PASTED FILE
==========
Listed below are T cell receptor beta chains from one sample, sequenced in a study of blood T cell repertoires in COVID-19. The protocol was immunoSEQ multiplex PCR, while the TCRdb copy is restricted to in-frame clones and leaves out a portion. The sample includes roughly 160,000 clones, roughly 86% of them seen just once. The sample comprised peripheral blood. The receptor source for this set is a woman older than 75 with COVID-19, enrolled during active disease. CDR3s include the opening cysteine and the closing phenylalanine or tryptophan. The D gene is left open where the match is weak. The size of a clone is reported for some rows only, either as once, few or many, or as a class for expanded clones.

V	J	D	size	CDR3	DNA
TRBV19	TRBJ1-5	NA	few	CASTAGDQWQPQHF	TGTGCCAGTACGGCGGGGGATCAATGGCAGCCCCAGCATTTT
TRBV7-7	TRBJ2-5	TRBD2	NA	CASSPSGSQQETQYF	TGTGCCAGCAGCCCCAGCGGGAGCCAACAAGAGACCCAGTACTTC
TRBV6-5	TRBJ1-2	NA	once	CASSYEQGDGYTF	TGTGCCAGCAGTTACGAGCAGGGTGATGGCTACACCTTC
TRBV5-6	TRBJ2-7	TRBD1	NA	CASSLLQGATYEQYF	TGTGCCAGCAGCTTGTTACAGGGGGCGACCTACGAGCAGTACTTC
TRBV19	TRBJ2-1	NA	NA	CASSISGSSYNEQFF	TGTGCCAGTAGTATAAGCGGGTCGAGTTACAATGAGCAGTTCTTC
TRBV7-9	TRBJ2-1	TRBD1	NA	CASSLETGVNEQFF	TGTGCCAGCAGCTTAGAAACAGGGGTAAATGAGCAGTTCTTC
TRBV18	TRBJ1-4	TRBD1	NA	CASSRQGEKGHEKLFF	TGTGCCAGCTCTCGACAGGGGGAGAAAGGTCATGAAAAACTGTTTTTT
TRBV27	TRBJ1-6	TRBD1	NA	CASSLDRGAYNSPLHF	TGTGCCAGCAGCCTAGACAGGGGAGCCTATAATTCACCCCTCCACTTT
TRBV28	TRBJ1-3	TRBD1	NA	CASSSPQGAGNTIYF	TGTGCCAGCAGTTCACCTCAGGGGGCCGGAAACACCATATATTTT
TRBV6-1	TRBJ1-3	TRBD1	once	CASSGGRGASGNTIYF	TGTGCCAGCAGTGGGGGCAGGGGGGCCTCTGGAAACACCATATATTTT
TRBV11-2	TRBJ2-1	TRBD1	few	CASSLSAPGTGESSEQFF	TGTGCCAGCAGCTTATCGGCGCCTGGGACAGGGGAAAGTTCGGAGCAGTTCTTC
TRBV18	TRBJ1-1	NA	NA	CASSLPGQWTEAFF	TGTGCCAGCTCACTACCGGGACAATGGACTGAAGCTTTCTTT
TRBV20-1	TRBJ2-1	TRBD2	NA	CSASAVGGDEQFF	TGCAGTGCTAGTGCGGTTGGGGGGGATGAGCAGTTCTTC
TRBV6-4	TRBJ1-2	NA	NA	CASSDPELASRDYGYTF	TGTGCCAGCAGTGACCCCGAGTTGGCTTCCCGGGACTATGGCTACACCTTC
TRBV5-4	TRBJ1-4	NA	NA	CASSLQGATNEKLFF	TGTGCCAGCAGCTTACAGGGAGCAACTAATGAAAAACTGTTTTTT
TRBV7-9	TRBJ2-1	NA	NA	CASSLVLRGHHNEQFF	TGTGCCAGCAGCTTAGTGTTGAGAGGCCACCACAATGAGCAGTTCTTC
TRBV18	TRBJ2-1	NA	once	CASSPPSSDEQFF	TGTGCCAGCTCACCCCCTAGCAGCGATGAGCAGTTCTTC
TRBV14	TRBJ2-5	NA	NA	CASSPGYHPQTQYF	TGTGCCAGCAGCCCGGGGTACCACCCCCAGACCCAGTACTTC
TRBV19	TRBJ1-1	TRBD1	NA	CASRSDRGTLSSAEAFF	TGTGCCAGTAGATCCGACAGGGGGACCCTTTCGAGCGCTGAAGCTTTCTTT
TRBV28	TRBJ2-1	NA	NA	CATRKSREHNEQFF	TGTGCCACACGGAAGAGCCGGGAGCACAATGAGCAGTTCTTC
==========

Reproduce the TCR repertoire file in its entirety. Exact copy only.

Listed below are T cell receptor beta chains from one sample, sequenced in a study of blood T cell repertoires in COVID-19. The protocol was immunoSEQ multiplex PCR, while the TCRdb copy is restricted to in-frame clones and leaves out a portion. The sample includes roughly 160,000 clones, roughly 86% of them seen just once. The sample comprised peripheral blood. The receptor source for this set is a woman older than 75 with COVID-19, enrolled during active disease. CDR3s include the opening cysteine and the closing phenylalanine or tryptophan. The D gene is left open where the match is weak. The size of a clone is reported for some rows only, either as once, few or many, or as a class for expanded clones.

V	J	D	size	CDR3	DNA
TRBV19	TRBJ1-5	NA	few	CASTAGDQWQPQHF	TGTGCCAGTACGGCGGGGGATCAATGGCAGCCCCAGCATTTT
TRBV7-7	TRBJ2-5	TRBD2	NA	CASSPSGSQQETQYF	TGTGCCAGCAGCCCCAGCGGGAGCCAACAAGAGACCCAGTACTTC
TRBV6-5	TRBJ1-2	NA	once	CASSYEQGDGYTF	TGTGCCAGCAGTTACGAGCAGGGTGATGGCTACACCTTC
TRBV5-6	TRBJ2-7	TRBD1	NA	CASSLLQGATYEQYF	TGTGCCAGCAGCTTGTTACAGGGGGCGACCTACGAGCAGTACTTC
TRBV19	TRBJ2-1	NA	NA	CASSISGSSYNEQFF	TGTGCCAGTAGTATAAGCGGGTCGAGTTACAATGAGCAGTTCTTC
TRBV7-9	TRBJ2-1	TRBD1	NA	CASSLETGVNEQFF	TGTGCCAGCAGCTTAGAAACAGGGGTAAATGAGCAGTTCTTC
TRBV18	TRBJ1-4	TRBD1	NA	CASSRQGEKGHEKLFF	TGTGCCAGCTCTCGACAGGGGGAGAAAGGTCATGAAAAACTGTTTTTT
TRBV27	TRBJ1-6	TRBD1	NA	CASSLDRGAYNSPLHF	TGTGCCAGCAGCCTAGACAGGGGAGCCTATAATTCACCCCTCCACTTT
TRBV28	TRBJ1-3	TRBD1	NA	CASSSPQGAGNTIYF	TGTGCCAGCAGTTCACCTCAGGGGGCCGGAAACACCATATATTTT
TRBV6-1	TRBJ1-3	TRBD1	once	CASSGGRGASGNTIYF	TGTGCCAGCAGTGGGGGCAGGGGGGCCTCTGGAAACACCATATATTTT
TRBV11-2	TRBJ2-1	TRBD1	few	CASSLSAPGTGESSEQFF	TGTGCCAGCAGCTTATCGGCGCCTGGGACAGGGGAAAGTTCGGAGCAGTTCTTC
TRBV18	TRBJ1-1	NA	NA	CASSLPGQWTEAFF	TGTGCCAGCTCACTACCGGGACAATGGACTGAAGCTTTCTTT
TRBV20-1	TRBJ2-1	TRBD2	NA	CSASAVGGDEQFF	TGCAGTGCTAGTGCGGTTGGGGGGGATGAGCAGTTCTTC
TRBV6-4	TRBJ1-2	NA	NA	CASSDPELASRDYGYTF	TGTGCCAGCAGTGACCCCGAGTTGGCTTCCCGGGACTATGGCTACACCTTC
TRBV5-4	TRBJ1-4	NA	NA	CASSLQGATNEKLFF	TGTGCCAGCAGCTTACAGGGAGCAACTAATGAAAAACTGTTTTTT
TRBV7-9	TRBJ2-1	NA	NA	CASSLVLRGHHNEQFF	TGTGCCAGCAGCTTAGTGTTGAGAGGCCACCACAATGAGCAGTTCTTC
TRBV18	TRBJ2-1	NA	once	CASSPPSSDEQFF	TGTGCCAGCTCACCCCCTAGCAGCGATGAGCAGTTCTTC
TRBV14	TRBJ2-5	NA	NA	CASSPGYHPQTQYF	TGTGCCAGCAGCCCGGGGTACCACCCCCAGACCCAGTACTTC
TRBV19	TRBJ1-1	TRBD1	NA	CASRSDRGTLSSAEAFF	TGTGCCAGTAGATCCGACAGGGGGACCCTTTCGAGCGCTGAAGCTTTCTTT
TRBV28	TRBJ2-1	NA	NA	CATRKSREHNEQFF	TGTGCCACACGGAAGAGCCGGGAGCACAATGAGCAGTTCTTC